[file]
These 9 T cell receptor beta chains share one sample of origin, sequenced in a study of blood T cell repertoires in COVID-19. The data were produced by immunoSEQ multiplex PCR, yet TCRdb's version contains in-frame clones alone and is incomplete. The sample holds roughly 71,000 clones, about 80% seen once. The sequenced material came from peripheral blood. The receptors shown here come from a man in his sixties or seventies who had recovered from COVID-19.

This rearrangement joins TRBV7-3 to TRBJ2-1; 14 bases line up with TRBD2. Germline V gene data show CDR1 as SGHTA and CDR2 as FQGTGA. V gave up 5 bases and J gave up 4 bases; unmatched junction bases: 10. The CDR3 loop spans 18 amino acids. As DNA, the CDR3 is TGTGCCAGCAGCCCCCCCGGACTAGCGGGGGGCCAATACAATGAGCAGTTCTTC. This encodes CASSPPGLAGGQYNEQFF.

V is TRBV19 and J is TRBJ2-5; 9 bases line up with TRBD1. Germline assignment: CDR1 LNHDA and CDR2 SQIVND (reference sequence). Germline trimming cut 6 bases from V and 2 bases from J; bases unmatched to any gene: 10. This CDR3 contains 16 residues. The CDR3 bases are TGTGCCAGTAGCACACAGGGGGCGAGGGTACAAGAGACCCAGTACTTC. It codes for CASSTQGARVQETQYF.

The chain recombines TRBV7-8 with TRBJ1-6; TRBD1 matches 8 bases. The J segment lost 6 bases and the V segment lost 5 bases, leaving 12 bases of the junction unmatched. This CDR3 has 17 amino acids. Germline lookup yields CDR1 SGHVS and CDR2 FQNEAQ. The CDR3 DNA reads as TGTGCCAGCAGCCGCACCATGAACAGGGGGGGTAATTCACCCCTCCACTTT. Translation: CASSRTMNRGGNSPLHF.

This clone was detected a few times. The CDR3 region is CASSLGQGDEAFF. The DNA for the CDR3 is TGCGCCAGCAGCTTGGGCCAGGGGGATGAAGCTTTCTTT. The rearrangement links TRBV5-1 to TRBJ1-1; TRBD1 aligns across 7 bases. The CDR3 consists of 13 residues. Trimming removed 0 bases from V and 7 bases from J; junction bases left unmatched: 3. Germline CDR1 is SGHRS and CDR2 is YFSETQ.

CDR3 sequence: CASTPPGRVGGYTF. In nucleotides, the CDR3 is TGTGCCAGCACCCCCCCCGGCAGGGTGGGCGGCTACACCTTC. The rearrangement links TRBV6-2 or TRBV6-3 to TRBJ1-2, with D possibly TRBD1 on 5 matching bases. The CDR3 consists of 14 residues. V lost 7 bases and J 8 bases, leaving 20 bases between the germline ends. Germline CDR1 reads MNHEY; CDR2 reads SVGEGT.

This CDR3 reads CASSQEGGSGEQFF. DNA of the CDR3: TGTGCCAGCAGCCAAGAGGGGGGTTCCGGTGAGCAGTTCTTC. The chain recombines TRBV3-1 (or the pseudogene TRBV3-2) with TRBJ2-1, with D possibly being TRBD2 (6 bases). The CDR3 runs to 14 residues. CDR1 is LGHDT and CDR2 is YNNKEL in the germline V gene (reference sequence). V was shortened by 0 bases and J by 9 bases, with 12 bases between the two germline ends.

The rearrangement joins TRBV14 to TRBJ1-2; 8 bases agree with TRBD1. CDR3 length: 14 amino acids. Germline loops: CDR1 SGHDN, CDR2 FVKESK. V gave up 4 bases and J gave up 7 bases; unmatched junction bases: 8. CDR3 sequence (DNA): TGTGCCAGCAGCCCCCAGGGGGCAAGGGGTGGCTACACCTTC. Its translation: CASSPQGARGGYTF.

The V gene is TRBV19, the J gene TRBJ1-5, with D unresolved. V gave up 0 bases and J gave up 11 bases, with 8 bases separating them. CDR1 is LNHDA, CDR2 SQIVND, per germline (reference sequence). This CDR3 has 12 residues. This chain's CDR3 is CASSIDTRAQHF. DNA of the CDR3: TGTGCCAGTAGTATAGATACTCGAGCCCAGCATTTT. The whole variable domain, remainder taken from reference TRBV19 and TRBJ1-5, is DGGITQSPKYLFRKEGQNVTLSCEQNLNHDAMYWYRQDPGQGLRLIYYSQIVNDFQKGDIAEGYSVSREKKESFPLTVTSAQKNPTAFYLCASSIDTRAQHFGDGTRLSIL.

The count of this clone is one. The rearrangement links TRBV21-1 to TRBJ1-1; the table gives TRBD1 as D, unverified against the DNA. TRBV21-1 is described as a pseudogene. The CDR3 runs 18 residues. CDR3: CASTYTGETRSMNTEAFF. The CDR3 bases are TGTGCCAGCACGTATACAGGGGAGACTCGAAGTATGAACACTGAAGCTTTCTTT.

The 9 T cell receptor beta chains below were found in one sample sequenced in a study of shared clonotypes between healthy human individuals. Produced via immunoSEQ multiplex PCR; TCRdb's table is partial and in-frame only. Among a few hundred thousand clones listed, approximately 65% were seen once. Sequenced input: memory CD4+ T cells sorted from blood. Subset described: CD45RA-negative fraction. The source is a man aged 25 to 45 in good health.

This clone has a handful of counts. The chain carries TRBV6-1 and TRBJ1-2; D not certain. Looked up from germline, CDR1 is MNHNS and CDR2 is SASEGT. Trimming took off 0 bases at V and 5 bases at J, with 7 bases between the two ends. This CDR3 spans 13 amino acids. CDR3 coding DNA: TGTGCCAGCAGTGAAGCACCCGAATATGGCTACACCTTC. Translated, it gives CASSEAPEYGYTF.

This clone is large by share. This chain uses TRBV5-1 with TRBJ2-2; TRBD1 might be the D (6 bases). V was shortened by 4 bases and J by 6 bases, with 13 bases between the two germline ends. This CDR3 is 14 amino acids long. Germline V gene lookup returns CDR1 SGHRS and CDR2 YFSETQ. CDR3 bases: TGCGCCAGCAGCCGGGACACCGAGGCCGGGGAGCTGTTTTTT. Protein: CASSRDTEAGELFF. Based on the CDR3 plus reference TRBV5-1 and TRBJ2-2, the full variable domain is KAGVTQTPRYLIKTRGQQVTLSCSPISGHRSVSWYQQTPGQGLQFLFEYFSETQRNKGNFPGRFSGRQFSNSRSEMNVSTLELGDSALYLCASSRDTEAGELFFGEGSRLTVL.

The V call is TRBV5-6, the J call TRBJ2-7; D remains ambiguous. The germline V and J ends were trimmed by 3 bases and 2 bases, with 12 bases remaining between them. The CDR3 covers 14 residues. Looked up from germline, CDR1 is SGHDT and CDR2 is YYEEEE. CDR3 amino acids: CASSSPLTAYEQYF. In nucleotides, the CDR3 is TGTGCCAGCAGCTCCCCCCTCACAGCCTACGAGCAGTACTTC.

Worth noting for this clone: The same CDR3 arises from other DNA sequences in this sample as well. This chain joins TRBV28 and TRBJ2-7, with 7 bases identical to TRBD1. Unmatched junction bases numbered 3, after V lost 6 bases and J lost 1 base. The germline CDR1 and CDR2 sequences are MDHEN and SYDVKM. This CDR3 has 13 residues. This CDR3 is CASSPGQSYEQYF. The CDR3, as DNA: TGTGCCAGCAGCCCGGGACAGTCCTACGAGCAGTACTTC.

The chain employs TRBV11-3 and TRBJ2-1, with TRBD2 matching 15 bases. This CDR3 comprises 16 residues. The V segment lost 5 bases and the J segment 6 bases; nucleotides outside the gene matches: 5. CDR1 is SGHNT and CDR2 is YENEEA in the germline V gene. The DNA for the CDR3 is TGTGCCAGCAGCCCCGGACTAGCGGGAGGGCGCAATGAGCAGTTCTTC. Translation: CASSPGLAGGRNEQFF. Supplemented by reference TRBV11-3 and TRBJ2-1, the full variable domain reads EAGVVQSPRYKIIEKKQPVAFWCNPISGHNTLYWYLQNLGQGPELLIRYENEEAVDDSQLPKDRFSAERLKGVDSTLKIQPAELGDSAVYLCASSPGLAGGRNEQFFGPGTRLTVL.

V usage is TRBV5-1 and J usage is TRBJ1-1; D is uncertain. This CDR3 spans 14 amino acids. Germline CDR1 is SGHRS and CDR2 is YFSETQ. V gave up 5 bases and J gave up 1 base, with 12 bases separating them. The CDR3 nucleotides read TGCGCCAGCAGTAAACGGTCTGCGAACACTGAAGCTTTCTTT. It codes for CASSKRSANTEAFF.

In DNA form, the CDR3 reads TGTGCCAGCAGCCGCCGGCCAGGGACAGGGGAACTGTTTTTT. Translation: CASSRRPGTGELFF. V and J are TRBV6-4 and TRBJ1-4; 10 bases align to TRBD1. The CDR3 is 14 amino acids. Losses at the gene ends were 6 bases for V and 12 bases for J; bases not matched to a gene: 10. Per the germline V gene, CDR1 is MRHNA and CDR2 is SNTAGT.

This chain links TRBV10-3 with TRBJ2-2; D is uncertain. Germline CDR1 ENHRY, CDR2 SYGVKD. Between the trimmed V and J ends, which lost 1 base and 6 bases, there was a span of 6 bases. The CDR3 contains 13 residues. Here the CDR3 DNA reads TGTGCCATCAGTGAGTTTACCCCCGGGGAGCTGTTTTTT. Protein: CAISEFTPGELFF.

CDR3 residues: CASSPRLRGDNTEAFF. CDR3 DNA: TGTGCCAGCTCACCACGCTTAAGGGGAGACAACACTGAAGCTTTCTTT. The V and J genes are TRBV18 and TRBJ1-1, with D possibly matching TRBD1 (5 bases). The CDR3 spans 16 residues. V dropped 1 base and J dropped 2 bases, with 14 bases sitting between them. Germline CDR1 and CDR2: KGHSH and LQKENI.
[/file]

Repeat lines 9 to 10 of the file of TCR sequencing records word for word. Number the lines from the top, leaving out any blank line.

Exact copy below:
The V gene is TRBV19, the J gene TRBJ1-5, with D unresolved. V gave up 0 bases and J gave up 11 bases, with 8 bases separating them. CDR1 is LNHDA, CDR2 SQIVND, per germline (reference sequence). This CDR3 has 12 residues. This chain's CDR3 is CASSIDTRAQHF. DNA of the CDR3: TGTGCCAGTAGTATAGATACTCGAGCCCAGCATTTT. The whole variable domain, remainder taken from reference TRBV19 and TRBJ1-5, is DGGITQSPKYLFRKEGQNVTLSCEQNLNHDAMYWYRQDPGQGLRLIYYSQIVNDFQKGDIAEGYSVSREKKESFPLTVTSAQKNPTAFYLCASSIDTRAQHFGDGTRLSIL.

The count of this clone is one. The rearrangement links TRBV21-1 to TRBJ1-1; the table gives TRBD1 as D, unverified against the DNA. TRBV21-1 is described as a pseudogene. The CDR3 runs 18 residues. CDR3: CASTYTGETRSMNTEAFF. The CDR3 bases are TGTGCCAGCACGTATACAGGGGAGACTCGAAGTATGAACACTGAAGCTTTCTTT.